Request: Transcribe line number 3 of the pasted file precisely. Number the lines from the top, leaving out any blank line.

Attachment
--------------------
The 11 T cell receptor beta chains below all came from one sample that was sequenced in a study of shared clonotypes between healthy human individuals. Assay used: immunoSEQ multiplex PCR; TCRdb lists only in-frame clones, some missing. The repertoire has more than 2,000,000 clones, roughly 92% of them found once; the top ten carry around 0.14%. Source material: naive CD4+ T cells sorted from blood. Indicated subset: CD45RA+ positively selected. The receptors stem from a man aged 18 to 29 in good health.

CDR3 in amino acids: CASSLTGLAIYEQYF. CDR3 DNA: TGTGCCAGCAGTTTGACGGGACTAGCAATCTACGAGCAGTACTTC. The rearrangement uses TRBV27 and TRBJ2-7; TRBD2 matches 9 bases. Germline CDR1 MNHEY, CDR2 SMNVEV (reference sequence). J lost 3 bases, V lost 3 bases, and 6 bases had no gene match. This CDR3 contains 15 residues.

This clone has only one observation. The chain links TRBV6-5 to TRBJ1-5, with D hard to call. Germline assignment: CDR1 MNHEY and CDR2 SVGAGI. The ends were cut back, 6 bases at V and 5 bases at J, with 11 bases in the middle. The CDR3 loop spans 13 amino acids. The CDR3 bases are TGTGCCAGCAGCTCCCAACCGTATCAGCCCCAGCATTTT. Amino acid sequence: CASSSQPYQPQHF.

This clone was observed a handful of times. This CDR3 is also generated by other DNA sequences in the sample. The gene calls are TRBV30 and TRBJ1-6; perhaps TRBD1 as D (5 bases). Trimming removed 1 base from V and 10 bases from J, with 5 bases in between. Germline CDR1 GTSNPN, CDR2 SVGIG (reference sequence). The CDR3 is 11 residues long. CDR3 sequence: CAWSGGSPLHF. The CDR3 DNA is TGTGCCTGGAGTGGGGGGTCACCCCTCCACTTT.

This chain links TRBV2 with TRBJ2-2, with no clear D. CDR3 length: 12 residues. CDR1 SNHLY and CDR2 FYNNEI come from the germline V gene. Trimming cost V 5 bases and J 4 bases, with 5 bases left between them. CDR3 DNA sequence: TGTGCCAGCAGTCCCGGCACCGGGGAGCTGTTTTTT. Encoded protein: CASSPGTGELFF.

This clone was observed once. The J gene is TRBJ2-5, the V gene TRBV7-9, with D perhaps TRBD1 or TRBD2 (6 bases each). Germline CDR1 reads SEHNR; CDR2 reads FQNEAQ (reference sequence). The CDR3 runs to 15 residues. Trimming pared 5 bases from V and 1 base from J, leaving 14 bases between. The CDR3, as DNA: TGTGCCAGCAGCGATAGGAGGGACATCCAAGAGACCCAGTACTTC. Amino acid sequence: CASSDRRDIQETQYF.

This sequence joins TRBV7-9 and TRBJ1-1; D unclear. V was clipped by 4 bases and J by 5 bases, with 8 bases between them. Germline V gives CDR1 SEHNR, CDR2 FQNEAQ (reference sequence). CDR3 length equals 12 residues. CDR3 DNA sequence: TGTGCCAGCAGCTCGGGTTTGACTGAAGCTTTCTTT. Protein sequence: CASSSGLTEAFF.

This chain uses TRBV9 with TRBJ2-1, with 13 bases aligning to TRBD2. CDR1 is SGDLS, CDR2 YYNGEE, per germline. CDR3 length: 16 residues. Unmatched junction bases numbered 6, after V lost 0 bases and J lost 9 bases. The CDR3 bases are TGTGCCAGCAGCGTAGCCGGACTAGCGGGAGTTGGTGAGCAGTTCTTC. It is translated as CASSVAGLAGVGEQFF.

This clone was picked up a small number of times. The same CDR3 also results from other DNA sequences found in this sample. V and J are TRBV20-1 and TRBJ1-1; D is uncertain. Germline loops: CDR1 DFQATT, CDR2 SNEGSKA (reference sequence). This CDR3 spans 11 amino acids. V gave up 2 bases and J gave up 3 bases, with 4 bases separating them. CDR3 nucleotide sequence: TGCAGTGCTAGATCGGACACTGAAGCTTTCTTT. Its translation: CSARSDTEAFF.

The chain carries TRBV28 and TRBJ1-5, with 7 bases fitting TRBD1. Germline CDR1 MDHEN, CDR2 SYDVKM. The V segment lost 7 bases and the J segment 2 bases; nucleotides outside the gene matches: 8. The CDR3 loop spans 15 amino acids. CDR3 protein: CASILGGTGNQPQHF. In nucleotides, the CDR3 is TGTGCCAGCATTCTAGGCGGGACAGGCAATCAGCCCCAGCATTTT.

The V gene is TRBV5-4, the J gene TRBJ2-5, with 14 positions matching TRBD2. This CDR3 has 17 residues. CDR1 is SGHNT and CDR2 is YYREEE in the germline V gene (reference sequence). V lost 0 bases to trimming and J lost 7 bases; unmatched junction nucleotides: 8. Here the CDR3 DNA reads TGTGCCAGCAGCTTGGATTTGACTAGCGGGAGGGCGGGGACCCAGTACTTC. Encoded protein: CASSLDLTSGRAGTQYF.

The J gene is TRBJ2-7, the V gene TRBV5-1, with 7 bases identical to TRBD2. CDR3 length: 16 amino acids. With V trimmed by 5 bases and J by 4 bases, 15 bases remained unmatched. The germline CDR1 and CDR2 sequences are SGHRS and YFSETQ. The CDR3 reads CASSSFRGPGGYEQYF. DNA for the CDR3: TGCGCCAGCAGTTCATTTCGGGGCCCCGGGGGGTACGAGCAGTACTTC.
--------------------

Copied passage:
This clone has only one observation. The chain links TRBV6-5 to TRBJ1-5, with D hard to call. Germline assignment: CDR1 MNHEY and CDR2 SVGAGI. The ends were cut back, 6 bases at V and 5 bases at J, with 11 bases in the middle. The CDR3 loop spans 13 amino acids. The CDR3 bases are TGTGCCAGCAGCTCCCAACCGTATCAGCCCCAGCATTTT. Amino acid sequence: CASSSQPYQPQHF.